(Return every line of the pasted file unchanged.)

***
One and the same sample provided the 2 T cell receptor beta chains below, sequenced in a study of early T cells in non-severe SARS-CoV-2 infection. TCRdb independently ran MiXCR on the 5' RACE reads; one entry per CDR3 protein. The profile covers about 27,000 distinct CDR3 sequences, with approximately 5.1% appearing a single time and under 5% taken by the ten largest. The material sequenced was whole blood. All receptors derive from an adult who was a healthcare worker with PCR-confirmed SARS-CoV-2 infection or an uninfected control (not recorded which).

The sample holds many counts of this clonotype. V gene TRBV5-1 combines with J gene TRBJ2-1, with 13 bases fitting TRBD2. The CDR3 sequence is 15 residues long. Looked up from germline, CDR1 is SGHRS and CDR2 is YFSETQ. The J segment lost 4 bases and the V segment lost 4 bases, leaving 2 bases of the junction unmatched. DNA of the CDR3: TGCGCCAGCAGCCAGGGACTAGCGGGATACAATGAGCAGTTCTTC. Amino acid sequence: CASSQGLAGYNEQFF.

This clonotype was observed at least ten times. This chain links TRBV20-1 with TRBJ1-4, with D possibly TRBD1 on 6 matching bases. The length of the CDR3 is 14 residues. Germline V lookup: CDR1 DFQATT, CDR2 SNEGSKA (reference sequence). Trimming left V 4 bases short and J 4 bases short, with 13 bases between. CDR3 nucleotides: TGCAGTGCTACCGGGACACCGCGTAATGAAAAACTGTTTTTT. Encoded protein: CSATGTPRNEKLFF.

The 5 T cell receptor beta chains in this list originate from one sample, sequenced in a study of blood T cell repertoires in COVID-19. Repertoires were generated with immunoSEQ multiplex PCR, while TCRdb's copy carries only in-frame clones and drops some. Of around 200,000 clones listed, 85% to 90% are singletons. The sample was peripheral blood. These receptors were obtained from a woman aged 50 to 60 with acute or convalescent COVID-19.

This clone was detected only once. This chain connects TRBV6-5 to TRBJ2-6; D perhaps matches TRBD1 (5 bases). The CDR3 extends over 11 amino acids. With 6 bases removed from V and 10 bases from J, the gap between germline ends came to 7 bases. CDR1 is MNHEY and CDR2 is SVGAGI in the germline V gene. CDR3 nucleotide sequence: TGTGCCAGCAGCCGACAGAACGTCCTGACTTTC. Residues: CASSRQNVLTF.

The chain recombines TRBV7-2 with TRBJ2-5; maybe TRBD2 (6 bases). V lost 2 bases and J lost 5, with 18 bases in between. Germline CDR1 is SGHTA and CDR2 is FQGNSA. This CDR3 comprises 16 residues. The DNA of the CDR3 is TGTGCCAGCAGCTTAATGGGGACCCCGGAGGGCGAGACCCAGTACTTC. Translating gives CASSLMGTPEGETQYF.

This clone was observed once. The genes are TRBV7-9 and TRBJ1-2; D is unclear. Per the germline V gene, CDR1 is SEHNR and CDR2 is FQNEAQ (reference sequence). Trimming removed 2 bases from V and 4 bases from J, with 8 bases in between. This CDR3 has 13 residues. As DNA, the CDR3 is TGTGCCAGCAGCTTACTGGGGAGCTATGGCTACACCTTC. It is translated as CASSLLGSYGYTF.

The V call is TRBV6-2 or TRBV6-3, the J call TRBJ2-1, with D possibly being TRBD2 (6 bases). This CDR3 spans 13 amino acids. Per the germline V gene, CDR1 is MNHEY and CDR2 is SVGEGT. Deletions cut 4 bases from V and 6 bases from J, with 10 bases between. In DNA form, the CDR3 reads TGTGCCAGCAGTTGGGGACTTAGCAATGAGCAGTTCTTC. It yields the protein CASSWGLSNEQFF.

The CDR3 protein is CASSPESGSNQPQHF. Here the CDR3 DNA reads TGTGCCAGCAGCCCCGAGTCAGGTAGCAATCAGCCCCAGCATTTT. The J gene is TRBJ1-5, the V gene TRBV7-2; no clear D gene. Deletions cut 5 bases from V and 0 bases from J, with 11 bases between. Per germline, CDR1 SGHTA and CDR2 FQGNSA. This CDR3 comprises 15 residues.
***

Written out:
One and the same sample provided the 2 T cell receptor beta chains below, sequenced in a study of early T cells in non-severe SARS-CoV-2 infection. TCRdb independently ran MiXCR on the 5' RACE reads; one entry per CDR3 protein. The profile covers about 27,000 distinct CDR3 sequences, with approximately 5.1% appearing a single time and under 5% taken by the ten largest. The material sequenced was whole blood. All receptors derive from an adult who was a healthcare worker with PCR-confirmed SARS-CoV-2 infection or an uninfected control (not recorded which).

The sample holds many counts of this clonotype. V gene TRBV5-1 combines with J gene TRBJ2-1, with 13 bases fitting TRBD2. The CDR3 sequence is 15 residues long. Looked up from germline, CDR1 is SGHRS and CDR2 is YFSETQ. The J segment lost 4 bases and the V segment lost 4 bases, leaving 2 bases of the junction unmatched. DNA of the CDR3: TGCGCCAGCAGCCAGGGACTAGCGGGATACAATGAGCAGTTCTTC. Amino acid sequence: CASSQGLAGYNEQFF.

This clonotype was observed at least ten times. This chain links TRBV20-1 with TRBJ1-4, with D possibly TRBD1 on 6 matching bases. The length of the CDR3 is 14 residues. Germline V lookup: CDR1 DFQATT, CDR2 SNEGSKA (reference sequence). Trimming left V 4 bases short and J 4 bases short, with 13 bases between. CDR3 nucleotides: TGCAGTGCTACCGGGACACCGCGTAATGAAAAACTGTTTTTT. Encoded protein: CSATGTPRNEKLFF.

The 5 T cell receptor beta chains in this list originate from one sample, sequenced in a study of blood T cell repertoires in COVID-19. Repertoires were generated with immunoSEQ multiplex PCR, while TCRdb's copy carries only in-frame clones and drops some. Of around 200,000 clones listed, 85% to 90% are singletons. The sample was peripheral blood. These receptors were obtained from a woman aged 50 to 60 with acute or convalescent COVID-19.

This clone was detected only once. This chain connects TRBV6-5 to TRBJ2-6; D perhaps matches TRBD1 (5 bases). The CDR3 extends over 11 amino acids. With 6 bases removed from V and 10 bases from J, the gap between germline ends came to 7 bases. CDR1 is MNHEY and CDR2 is SVGAGI in the germline V gene. CDR3 nucleotide sequence: TGTGCCAGCAGCCGACAGAACGTCCTGACTTTC. Residues: CASSRQNVLTF.

The chain recombines TRBV7-2 with TRBJ2-5; maybe TRBD2 (6 bases). V lost 2 bases and J lost 5, with 18 bases in between. Germline CDR1 is SGHTA and CDR2 is FQGNSA. This CDR3 comprises 16 residues. The DNA of the CDR3 is TGTGCCAGCAGCTTAATGGGGACCCCGGAGGGCGAGACCCAGTACTTC. Translating gives CASSLMGTPEGETQYF.

This clone was observed once. The genes are TRBV7-9 and TRBJ1-2; D is unclear. Per the germline V gene, CDR1 is SEHNR and CDR2 is FQNEAQ (reference sequence). Trimming removed 2 bases from V and 4 bases from J, with 8 bases in between. This CDR3 has 13 residues. As DNA, the CDR3 is TGTGCCAGCAGCTTACTGGGGAGCTATGGCTACACCTTC. It is translated as CASSLLGSYGYTF.

The V call is TRBV6-2 or TRBV6-3, the J call TRBJ2-1, with D possibly being TRBD2 (6 bases). This CDR3 spans 13 amino acids. Per the germline V gene, CDR1 is MNHEY and CDR2 is SVGEGT. Deletions cut 4 bases from V and 6 bases from J, with 10 bases between. In DNA form, the CDR3 reads TGTGCCAGCAGTTGGGGACTTAGCAATGAGCAGTTCTTC. It yields the protein CASSWGLSNEQFF.

The CDR3 protein is CASSPESGSNQPQHF. Here the CDR3 DNA reads TGTGCCAGCAGCCCCGAGTCAGGTAGCAATCAGCCCCAGCATTTT. The J gene is TRBJ1-5, the V gene TRBV7-2; no clear D gene. Deletions cut 5 bases from V and 0 bases from J, with 11 bases between. Per germline, CDR1 SGHTA and CDR2 FQGNSA. This CDR3 comprises 15 residues.